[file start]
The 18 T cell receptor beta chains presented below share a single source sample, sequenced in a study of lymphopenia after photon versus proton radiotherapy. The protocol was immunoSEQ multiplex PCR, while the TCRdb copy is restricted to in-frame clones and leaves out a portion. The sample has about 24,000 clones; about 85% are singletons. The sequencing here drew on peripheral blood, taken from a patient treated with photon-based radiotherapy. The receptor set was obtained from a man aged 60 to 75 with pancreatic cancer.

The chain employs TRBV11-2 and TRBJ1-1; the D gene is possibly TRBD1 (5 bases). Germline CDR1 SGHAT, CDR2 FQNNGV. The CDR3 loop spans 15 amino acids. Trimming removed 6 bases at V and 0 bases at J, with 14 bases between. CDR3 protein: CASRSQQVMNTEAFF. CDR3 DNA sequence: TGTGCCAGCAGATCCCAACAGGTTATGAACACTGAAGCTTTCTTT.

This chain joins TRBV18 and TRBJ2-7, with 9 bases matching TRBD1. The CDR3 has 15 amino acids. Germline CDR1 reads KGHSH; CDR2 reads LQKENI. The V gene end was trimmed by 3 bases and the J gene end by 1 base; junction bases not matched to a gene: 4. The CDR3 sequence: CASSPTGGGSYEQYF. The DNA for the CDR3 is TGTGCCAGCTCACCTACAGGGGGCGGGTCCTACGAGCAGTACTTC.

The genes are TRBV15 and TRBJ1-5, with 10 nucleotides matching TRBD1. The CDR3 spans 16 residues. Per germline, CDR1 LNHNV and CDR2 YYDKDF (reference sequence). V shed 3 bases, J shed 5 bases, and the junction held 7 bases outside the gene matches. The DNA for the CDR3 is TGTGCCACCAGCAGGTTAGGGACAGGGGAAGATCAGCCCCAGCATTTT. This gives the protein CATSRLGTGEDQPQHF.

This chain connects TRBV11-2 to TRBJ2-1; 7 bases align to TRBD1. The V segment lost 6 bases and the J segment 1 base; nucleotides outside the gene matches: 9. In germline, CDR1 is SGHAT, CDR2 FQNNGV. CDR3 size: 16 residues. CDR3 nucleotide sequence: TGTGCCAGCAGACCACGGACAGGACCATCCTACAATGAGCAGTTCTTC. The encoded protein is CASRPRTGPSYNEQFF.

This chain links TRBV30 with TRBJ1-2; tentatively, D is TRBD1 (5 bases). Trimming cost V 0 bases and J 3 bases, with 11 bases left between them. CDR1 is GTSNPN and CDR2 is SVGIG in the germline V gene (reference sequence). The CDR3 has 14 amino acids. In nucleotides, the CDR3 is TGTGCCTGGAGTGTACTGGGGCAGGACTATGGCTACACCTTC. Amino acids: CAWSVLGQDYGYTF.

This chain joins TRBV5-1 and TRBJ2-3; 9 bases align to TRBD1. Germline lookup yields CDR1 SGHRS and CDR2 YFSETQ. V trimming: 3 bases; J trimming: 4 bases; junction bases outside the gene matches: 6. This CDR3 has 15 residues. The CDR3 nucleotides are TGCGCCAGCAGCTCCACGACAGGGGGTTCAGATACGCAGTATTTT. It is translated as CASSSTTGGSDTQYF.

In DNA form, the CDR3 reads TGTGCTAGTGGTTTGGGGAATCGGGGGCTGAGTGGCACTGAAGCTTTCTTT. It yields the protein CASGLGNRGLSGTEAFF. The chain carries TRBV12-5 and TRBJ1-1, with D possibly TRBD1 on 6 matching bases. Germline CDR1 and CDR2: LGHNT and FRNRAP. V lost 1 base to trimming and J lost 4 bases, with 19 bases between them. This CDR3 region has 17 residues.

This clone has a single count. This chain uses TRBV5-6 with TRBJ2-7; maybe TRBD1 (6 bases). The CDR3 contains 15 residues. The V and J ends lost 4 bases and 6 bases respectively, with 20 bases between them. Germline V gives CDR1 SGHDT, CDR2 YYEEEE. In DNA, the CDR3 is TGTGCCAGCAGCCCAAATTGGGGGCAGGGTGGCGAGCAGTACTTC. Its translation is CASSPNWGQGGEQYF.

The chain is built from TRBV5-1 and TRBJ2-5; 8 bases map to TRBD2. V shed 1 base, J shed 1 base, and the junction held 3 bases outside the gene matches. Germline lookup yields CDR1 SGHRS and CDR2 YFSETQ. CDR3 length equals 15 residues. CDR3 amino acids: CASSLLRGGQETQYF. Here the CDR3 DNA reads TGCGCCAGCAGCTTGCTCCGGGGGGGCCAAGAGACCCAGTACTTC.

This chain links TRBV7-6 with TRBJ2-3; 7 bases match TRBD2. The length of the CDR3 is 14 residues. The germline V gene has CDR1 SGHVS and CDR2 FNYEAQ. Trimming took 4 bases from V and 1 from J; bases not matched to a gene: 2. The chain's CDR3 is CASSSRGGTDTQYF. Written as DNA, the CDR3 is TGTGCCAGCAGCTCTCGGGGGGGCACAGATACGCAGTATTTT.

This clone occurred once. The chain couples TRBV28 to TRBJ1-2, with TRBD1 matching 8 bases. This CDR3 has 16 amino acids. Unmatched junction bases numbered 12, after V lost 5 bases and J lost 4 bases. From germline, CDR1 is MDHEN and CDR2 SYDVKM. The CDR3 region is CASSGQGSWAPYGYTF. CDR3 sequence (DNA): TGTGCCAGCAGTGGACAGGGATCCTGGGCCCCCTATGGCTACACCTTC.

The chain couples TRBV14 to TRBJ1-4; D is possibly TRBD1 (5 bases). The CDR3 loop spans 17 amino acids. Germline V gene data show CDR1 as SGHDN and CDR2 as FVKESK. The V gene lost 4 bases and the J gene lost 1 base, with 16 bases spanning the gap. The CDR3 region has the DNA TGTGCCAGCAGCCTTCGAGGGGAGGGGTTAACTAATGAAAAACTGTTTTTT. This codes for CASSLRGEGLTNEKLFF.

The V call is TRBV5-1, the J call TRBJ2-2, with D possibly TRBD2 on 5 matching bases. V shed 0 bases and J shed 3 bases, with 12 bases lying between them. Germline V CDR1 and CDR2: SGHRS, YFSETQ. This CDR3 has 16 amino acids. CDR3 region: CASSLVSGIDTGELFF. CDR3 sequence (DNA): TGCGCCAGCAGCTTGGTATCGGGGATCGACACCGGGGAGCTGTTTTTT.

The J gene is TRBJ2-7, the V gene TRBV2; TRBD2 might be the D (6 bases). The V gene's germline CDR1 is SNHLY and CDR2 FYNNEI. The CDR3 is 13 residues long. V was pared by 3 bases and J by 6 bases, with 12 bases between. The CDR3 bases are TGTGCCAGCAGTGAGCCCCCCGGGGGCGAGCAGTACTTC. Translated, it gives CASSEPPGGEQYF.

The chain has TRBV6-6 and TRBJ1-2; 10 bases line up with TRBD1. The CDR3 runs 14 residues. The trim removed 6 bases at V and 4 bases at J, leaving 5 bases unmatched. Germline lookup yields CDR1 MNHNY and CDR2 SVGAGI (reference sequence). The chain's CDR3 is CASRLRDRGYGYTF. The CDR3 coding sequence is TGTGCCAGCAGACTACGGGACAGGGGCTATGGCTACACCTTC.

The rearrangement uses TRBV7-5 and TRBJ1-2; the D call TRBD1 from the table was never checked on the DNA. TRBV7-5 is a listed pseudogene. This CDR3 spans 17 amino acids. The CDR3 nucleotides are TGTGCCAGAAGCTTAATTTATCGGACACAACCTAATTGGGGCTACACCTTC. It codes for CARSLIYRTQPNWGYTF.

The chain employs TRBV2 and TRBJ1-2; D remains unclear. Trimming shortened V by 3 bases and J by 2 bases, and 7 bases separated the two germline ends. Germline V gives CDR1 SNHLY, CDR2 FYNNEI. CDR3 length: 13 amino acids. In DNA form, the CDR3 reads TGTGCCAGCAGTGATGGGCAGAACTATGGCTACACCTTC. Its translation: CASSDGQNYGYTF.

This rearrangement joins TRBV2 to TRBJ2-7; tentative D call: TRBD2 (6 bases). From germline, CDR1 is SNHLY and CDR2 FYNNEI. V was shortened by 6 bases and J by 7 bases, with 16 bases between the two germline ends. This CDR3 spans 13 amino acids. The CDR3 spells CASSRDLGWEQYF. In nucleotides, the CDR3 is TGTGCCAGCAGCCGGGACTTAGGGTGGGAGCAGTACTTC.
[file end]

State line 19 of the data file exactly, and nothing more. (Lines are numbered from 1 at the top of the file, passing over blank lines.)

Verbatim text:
This rearrangement joins TRBV2 to TRBJ2-7; tentative D call: TRBD2 (6 bases). From germline, CDR1 is SNHLY and CDR2 FYNNEI. V was shortened by 6 bases and J by 7 bases, with 16 bases between the two germline ends. This CDR3 spans 13 amino acids. The CDR3 spells CASSRDLGWEQYF. In nucleotides, the CDR3 is TGTGCCAGCAGCCGGGACTTAGGGTGGGAGCAGTACTTC.